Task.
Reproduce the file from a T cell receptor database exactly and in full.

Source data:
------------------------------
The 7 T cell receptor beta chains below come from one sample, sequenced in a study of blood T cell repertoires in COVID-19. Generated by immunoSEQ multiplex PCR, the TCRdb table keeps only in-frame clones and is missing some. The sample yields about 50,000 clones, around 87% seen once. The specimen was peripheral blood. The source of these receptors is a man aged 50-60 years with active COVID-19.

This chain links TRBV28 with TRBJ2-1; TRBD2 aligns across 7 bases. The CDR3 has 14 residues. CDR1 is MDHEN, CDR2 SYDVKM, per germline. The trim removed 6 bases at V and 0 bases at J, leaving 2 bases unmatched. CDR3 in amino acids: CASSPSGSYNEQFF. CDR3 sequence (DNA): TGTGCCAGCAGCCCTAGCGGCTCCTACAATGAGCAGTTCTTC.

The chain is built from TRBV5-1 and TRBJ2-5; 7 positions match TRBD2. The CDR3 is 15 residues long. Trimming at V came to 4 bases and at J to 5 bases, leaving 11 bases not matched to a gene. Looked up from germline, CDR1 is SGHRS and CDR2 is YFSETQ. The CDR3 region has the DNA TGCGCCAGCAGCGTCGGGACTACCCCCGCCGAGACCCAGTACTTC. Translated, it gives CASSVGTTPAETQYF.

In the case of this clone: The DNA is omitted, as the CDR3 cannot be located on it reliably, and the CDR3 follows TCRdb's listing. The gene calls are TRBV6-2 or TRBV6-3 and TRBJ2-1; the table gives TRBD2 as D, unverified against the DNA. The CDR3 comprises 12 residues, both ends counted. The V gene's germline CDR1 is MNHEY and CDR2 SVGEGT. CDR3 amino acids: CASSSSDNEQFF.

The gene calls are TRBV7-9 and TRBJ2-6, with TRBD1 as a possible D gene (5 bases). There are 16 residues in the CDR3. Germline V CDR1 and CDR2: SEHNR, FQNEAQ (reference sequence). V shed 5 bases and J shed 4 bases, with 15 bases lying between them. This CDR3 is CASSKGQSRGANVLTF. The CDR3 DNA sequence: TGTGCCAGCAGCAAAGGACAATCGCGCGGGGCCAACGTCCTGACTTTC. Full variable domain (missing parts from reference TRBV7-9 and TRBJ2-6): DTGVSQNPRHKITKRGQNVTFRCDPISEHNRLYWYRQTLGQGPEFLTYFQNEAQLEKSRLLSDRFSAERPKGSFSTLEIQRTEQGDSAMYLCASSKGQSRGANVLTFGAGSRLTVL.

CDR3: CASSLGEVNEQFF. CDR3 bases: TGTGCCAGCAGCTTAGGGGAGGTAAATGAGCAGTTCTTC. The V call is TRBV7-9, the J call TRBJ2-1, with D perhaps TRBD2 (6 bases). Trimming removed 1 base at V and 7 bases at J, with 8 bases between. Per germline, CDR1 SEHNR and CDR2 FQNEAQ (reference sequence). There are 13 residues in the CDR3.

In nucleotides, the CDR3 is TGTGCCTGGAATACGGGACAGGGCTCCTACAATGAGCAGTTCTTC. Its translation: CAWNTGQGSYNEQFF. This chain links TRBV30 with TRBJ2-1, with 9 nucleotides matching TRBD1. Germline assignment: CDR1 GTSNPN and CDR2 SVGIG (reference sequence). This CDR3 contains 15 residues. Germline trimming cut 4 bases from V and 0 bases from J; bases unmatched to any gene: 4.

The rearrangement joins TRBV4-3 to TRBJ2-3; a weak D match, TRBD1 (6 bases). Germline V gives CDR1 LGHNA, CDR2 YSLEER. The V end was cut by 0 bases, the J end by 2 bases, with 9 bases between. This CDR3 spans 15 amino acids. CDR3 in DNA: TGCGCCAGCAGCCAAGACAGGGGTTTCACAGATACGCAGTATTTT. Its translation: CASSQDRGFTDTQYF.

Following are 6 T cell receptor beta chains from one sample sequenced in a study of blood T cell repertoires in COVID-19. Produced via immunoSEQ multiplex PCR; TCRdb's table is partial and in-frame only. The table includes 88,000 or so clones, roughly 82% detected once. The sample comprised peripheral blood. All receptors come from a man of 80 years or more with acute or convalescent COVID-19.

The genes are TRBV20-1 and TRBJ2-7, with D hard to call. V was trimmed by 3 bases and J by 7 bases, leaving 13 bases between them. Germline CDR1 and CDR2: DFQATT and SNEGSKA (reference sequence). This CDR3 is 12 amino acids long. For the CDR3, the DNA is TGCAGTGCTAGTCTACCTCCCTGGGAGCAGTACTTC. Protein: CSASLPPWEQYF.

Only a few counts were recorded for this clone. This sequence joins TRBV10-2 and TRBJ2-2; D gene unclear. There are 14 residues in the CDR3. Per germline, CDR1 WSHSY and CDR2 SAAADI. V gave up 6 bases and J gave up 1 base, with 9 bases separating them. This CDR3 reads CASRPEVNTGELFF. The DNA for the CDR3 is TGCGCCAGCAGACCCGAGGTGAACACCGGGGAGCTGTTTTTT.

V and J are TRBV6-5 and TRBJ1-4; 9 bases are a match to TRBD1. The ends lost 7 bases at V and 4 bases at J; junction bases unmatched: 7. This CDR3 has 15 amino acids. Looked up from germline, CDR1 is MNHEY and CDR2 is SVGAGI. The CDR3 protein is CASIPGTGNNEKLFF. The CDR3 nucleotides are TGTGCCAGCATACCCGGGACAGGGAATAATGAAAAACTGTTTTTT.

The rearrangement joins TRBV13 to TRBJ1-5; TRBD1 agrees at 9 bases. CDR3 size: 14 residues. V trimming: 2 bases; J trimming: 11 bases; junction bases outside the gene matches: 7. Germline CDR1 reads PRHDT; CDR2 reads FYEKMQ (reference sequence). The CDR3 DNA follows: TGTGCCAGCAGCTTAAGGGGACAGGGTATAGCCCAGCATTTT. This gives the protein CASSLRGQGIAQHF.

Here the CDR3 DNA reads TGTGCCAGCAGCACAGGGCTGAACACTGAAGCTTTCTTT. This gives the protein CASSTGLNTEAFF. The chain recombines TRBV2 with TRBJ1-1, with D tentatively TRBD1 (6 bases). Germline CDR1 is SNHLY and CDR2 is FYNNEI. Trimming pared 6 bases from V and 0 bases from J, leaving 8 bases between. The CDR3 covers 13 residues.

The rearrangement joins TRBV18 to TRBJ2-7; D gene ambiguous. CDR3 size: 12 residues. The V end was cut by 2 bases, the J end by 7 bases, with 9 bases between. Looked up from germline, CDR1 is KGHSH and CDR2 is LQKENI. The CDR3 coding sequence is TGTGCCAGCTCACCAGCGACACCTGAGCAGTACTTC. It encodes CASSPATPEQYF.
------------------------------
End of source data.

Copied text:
The 7 T cell receptor beta chains below come from one sample, sequenced in a study of blood T cell repertoires in COVID-19. Generated by immunoSEQ multiplex PCR, the TCRdb table keeps only in-frame clones and is missing some. The sample yields about 50,000 clones, around 87% seen once. The specimen was peripheral blood. The source of these receptors is a man aged 50-60 years with active COVID-19.

This chain links TRBV28 with TRBJ2-1; TRBD2 aligns across 7 bases. The CDR3 has 14 residues. CDR1 is MDHEN, CDR2 SYDVKM, per germline. The trim removed 6 bases at V and 0 bases at J, leaving 2 bases unmatched. CDR3 in amino acids: CASSPSGSYNEQFF. CDR3 sequence (DNA): TGTGCCAGCAGCCCTAGCGGCTCCTACAATGAGCAGTTCTTC.

The chain is built from TRBV5-1 and TRBJ2-5; 7 positions match TRBD2. The CDR3 is 15 residues long. Trimming at V came to 4 bases and at J to 5 bases, leaving 11 bases not matched to a gene. Looked up from germline, CDR1 is SGHRS and CDR2 is YFSETQ. The CDR3 region has the DNA TGCGCCAGCAGCGTCGGGACTACCCCCGCCGAGACCCAGTACTTC. Translated, it gives CASSVGTTPAETQYF.

In the case of this clone: The DNA is omitted, as the CDR3 cannot be located on it reliably, and the CDR3 follows TCRdb's listing. The gene calls are TRBV6-2 or TRBV6-3 and TRBJ2-1; the table gives TRBD2 as D, unverified against the DNA. The CDR3 comprises 12 residues, both ends counted. The V gene's germline CDR1 is MNHEY and CDR2 SVGEGT. CDR3 amino acids: CASSSSDNEQFF.

The gene calls are TRBV7-9 and TRBJ2-6, with TRBD1 as a possible D gene (5 bases). There are 16 residues in the CDR3. Germline V CDR1 and CDR2: SEHNR, FQNEAQ (reference sequence). V shed 5 bases and J shed 4 bases, with 15 bases lying between them. This CDR3 is CASSKGQSRGANVLTF. The CDR3 DNA sequence: TGTGCCAGCAGCAAAGGACAATCGCGCGGGGCCAACGTCCTGACTTTC. Full variable domain (missing parts from reference TRBV7-9 and TRBJ2-6): DTGVSQNPRHKITKRGQNVTFRCDPISEHNRLYWYRQTLGQGPEFLTYFQNEAQLEKSRLLSDRFSAERPKGSFSTLEIQRTEQGDSAMYLCASSKGQSRGANVLTFGAGSRLTVL.

CDR3: CASSLGEVNEQFF. CDR3 bases: TGTGCCAGCAGCTTAGGGGAGGTAAATGAGCAGTTCTTC. The V call is TRBV7-9, the J call TRBJ2-1, with D perhaps TRBD2 (6 bases). Trimming removed 1 base at V and 7 bases at J, with 8 bases between. Per germline, CDR1 SEHNR and CDR2 FQNEAQ (reference sequence). There are 13 residues in the CDR3.

In nucleotides, the CDR3 is TGTGCCTGGAATACGGGACAGGGCTCCTACAATGAGCAGTTCTTC. Its translation: CAWNTGQGSYNEQFF. This chain links TRBV30 with TRBJ2-1, with 9 nucleotides matching TRBD1. Germline assignment: CDR1 GTSNPN and CDR2 SVGIG (reference sequence). This CDR3 contains 15 residues. Germline trimming cut 4 bases from V and 0 bases from J; bases unmatched to any gene: 4.

The rearrangement joins TRBV4-3 to TRBJ2-3; a weak D match, TRBD1 (6 bases). Germline V gives CDR1 LGHNA, CDR2 YSLEER. The V end was cut by 0 bases, the J end by 2 bases, with 9 bases between. This CDR3 spans 15 amino acids. CDR3 in DNA: TGCGCCAGCAGCCAAGACAGGGGTTTCACAGATACGCAGTATTTT. Its translation: CASSQDRGFTDTQYF.

Following are 6 T cell receptor beta chains from one sample sequenced in a study of blood T cell repertoires in COVID-19. Produced via immunoSEQ multiplex PCR; TCRdb's table is partial and in-frame only. The table includes 88,000 or so clones, roughly 82% detected once. The sample comprised peripheral blood. All receptors come from a man of 80 years or more with acute or convalescent COVID-19.

The genes are TRBV20-1 and TRBJ2-7, with D hard to call. V was trimmed by 3 bases and J by 7 bases, leaving 13 bases between them. Germline CDR1 and CDR2: DFQATT and SNEGSKA (reference sequence). This CDR3 is 12 amino acids long. For the CDR3, the DNA is TGCAGTGCTAGTCTACCTCCCTGGGAGCAGTACTTC. Protein: CSASLPPWEQYF.

Only a few counts were recorded for this clone. This sequence joins TRBV10-2 and TRBJ2-2; D gene unclear. There are 14 residues in the CDR3. Per germline, CDR1 WSHSY and CDR2 SAAADI. V gave up 6 bases and J gave up 1 base, with 9 bases separating them. This CDR3 reads CASRPEVNTGELFF. The DNA for the CDR3 is TGCGCCAGCAGACCCGAGGTGAACACCGGGGAGCTGTTTTTT.

V and J are TRBV6-5 and TRBJ1-4; 9 bases are a match to TRBD1. The ends lost 7 bases at V and 4 bases at J; junction bases unmatched: 7. This CDR3 has 15 amino acids. Looked up from germline, CDR1 is MNHEY and CDR2 is SVGAGI. The CDR3 protein is CASIPGTGNNEKLFF. The CDR3 nucleotides are TGTGCCAGCATACCCGGGACAGGGAATAATGAAAAACTGTTTTTT.

The rearrangement joins TRBV13 to TRBJ1-5; TRBD1 agrees at 9 bases. CDR3 size: 14 residues. V trimming: 2 bases; J trimming: 11 bases; junction bases outside the gene matches: 7. Germline CDR1 reads PRHDT; CDR2 reads FYEKMQ (reference sequence). The CDR3 DNA follows: TGTGCCAGCAGCTTAAGGGGACAGGGTATAGCCCAGCATTTT. This gives the protein CASSLRGQGIAQHF.

Here the CDR3 DNA reads TGTGCCAGCAGCACAGGGCTGAACACTGAAGCTTTCTTT. This gives the protein CASSTGLNTEAFF. The chain recombines TRBV2 with TRBJ1-1, with D tentatively TRBD1 (6 bases). Germline CDR1 is SNHLY and CDR2 is FYNNEI. Trimming pared 6 bases from V and 0 bases from J, leaving 8 bases between. The CDR3 covers 13 residues.

The rearrangement joins TRBV18 to TRBJ2-7; D gene ambiguous. CDR3 size: 12 residues. The V end was cut by 2 bases, the J end by 7 bases, with 9 bases between. Looked up from germline, CDR1 is KGHSH and CDR2 is LQKENI. The CDR3 coding sequence is TGTGCCAGCTCACCAGCGACACCTGAGCAGTACTTC. It encodes CASSPATPEQYF.